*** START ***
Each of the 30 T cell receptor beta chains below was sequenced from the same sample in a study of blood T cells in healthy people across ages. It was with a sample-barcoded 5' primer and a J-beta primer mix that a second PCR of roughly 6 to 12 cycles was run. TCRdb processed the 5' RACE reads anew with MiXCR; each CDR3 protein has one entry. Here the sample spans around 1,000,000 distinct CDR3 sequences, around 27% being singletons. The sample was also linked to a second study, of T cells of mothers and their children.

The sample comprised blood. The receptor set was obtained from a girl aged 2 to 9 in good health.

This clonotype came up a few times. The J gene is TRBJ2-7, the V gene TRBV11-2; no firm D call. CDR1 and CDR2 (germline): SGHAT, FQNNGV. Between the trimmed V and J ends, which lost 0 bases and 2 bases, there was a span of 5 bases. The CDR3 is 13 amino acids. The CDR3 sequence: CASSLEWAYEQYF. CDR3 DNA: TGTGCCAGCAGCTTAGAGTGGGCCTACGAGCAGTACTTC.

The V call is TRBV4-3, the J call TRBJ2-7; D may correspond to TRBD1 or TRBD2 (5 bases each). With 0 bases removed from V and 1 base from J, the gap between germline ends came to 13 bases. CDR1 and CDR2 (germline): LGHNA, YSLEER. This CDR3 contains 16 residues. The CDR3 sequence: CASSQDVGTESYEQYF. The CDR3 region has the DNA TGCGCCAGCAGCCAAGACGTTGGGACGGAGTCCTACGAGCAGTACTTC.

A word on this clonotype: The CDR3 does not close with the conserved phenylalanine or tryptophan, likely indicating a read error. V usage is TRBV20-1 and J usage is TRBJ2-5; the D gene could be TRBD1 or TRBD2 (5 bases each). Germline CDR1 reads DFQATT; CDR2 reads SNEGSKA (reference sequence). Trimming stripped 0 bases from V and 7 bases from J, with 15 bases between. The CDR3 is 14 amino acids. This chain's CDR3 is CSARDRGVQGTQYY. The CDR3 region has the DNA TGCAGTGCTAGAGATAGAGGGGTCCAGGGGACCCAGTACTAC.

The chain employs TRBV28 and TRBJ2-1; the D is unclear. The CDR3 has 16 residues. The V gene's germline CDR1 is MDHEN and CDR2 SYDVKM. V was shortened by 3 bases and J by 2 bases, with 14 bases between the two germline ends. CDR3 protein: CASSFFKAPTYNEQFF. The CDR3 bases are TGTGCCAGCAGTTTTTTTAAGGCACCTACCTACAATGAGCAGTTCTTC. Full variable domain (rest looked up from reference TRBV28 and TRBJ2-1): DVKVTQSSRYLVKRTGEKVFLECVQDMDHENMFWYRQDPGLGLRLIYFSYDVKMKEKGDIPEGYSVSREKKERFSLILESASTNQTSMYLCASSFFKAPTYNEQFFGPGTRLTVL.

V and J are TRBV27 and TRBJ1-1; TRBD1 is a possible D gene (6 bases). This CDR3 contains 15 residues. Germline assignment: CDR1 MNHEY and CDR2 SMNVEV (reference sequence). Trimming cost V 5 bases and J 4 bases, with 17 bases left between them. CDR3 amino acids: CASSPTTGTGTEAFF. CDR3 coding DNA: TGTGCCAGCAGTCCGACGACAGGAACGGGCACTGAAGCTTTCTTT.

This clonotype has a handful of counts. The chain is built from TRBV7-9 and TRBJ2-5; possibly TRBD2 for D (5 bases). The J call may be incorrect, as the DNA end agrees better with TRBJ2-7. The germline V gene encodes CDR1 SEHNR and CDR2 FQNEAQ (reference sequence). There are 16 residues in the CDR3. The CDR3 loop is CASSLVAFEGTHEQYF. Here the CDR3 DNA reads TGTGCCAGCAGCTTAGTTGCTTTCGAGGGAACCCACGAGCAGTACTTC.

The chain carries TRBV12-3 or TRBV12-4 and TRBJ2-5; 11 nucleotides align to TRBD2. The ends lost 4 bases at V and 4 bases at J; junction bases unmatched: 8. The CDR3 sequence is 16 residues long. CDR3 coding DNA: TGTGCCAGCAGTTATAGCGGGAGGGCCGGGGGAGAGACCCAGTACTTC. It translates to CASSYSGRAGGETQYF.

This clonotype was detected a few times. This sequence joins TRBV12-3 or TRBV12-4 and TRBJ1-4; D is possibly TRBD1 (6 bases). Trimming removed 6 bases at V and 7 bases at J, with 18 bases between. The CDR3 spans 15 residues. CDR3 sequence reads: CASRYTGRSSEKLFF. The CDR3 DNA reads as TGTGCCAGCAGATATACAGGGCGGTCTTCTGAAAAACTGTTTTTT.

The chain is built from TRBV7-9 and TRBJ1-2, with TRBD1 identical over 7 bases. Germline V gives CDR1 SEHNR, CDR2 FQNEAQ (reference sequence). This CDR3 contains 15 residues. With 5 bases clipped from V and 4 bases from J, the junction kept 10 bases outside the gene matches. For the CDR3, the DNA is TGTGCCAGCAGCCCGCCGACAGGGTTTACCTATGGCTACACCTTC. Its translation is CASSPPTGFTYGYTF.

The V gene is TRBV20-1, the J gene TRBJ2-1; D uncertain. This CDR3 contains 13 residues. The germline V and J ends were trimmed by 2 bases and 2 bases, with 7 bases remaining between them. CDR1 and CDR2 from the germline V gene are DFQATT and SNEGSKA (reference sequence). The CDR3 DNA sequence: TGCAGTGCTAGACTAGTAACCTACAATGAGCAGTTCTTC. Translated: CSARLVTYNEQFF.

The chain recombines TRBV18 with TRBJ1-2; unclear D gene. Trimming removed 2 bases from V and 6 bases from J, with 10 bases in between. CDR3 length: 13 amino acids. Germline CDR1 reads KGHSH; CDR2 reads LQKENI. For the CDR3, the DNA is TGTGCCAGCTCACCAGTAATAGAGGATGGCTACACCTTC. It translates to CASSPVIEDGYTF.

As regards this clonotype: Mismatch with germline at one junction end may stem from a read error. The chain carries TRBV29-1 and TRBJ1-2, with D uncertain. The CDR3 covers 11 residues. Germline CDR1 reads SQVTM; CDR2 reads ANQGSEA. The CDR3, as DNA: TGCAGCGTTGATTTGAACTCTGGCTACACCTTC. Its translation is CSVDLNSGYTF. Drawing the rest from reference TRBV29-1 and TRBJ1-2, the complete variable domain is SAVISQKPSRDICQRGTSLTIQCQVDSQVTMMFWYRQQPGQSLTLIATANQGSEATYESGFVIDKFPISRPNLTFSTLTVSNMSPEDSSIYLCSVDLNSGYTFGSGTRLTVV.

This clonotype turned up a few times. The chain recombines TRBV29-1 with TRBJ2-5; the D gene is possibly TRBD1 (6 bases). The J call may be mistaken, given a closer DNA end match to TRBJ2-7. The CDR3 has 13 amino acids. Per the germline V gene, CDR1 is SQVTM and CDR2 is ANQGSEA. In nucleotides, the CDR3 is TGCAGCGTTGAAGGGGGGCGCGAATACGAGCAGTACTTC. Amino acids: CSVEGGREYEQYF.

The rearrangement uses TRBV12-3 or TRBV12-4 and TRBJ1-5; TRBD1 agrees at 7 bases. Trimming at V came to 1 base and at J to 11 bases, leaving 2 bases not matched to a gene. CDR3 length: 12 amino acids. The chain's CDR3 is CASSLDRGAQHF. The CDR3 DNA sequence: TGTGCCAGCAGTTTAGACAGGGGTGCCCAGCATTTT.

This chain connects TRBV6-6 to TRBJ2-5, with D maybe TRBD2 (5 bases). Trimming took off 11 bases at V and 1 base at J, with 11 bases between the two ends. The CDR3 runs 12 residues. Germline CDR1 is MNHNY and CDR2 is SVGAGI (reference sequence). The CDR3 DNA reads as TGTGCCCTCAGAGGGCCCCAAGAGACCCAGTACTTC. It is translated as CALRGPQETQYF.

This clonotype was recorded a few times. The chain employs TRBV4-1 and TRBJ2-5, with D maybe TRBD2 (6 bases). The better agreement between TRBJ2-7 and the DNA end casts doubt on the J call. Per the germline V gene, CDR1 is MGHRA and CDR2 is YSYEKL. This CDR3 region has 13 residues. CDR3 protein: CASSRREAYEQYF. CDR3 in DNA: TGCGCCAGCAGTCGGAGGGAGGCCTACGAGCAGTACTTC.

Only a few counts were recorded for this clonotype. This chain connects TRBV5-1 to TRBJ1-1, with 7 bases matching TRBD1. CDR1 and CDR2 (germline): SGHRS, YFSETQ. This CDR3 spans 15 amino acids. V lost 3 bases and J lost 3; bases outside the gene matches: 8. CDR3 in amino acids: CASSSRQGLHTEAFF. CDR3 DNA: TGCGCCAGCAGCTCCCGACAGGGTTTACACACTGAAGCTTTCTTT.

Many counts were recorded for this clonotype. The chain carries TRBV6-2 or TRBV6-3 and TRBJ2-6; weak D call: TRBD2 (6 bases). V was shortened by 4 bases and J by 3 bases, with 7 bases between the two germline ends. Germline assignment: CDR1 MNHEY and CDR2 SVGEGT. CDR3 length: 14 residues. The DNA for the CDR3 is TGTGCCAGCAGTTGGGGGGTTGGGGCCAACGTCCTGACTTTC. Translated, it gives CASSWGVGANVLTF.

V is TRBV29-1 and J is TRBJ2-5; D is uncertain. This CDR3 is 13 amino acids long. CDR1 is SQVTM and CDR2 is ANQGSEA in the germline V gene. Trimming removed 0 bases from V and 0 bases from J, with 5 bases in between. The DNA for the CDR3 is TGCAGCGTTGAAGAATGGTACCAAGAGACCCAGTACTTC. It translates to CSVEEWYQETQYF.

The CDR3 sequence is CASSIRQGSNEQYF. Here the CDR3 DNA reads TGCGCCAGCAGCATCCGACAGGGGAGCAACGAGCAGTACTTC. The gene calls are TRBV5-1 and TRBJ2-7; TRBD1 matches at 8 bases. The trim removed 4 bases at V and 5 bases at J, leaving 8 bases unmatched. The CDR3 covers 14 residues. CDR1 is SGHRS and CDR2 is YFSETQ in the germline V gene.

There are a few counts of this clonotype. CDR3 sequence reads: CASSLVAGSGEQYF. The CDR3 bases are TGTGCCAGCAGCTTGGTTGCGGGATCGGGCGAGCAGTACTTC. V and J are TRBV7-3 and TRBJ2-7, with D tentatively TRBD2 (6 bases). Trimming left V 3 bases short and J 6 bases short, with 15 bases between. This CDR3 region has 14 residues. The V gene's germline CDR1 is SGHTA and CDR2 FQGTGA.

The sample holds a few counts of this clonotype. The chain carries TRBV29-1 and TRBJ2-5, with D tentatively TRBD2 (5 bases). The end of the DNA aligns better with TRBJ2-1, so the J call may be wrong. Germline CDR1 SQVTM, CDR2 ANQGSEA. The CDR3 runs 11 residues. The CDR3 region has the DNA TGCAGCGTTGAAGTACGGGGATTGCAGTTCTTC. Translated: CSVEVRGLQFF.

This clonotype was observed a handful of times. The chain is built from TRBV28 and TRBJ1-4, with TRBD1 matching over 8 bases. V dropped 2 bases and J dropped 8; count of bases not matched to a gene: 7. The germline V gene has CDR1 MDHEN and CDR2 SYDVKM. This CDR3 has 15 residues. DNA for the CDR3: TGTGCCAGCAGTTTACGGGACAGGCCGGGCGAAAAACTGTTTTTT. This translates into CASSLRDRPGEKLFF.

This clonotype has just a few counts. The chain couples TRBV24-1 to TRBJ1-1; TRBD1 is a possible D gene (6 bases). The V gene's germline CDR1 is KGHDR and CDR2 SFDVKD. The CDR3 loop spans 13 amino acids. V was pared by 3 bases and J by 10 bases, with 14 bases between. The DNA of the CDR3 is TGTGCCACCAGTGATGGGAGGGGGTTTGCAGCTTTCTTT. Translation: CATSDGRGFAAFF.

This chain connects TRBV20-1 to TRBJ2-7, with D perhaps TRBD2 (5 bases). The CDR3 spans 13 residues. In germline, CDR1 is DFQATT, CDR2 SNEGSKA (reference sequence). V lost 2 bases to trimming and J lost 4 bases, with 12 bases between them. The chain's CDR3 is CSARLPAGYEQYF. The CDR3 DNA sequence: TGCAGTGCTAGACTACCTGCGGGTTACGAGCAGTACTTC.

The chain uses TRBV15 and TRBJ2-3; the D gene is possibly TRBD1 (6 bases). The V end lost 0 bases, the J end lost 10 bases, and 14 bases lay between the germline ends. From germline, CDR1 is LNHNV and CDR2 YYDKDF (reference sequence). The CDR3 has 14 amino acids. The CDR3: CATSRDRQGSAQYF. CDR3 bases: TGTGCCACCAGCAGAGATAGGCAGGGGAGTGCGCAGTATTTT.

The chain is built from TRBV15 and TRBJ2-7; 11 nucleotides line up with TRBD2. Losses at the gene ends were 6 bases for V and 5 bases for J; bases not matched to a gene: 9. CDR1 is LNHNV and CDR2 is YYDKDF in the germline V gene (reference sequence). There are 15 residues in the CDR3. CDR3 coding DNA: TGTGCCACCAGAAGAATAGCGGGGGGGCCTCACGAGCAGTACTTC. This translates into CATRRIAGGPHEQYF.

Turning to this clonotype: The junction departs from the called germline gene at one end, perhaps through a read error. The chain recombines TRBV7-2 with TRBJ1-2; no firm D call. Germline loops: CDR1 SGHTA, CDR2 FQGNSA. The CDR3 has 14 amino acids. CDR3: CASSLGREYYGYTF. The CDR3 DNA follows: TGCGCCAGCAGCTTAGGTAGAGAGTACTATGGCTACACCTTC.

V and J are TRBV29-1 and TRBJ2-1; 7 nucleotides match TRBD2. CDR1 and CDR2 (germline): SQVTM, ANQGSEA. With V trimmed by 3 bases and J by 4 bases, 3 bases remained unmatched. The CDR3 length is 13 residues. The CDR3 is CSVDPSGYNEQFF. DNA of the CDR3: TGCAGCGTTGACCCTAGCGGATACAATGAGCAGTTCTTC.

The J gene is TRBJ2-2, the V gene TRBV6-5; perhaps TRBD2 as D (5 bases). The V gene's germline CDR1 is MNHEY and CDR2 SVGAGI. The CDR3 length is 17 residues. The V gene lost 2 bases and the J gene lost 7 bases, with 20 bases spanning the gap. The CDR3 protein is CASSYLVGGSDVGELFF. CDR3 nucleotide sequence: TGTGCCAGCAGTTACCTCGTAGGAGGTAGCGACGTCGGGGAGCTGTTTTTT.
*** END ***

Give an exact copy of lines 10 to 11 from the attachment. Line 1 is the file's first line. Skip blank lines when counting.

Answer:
This clonotype was detected a few times. This sequence joins TRBV12-3 or TRBV12-4 and TRBJ1-4; D is possibly TRBD1 (6 bases). Trimming removed 6 bases at V and 7 bases at J, with 18 bases between. The CDR3 spans 15 residues. CDR3 sequence reads: CASRYTGRSSEKLFF. The CDR3 DNA reads as TGTGCCAGCAGATATACAGGGCGGTCTTCTGAAAAACTGTTTTTT.

The chain is built from TRBV7-9 and TRBJ1-2, with TRBD1 identical over 7 bases. Germline V gives CDR1 SEHNR, CDR2 FQNEAQ (reference sequence). This CDR3 contains 15 residues. With 5 bases clipped from V and 4 bases from J, the junction kept 10 bases outside the gene matches. For the CDR3, the DNA is TGTGCCAGCAGCCCGCCGACAGGGTTTACCTATGGCTACACCTTC. Its translation is CASSPPTGFTYGYTF.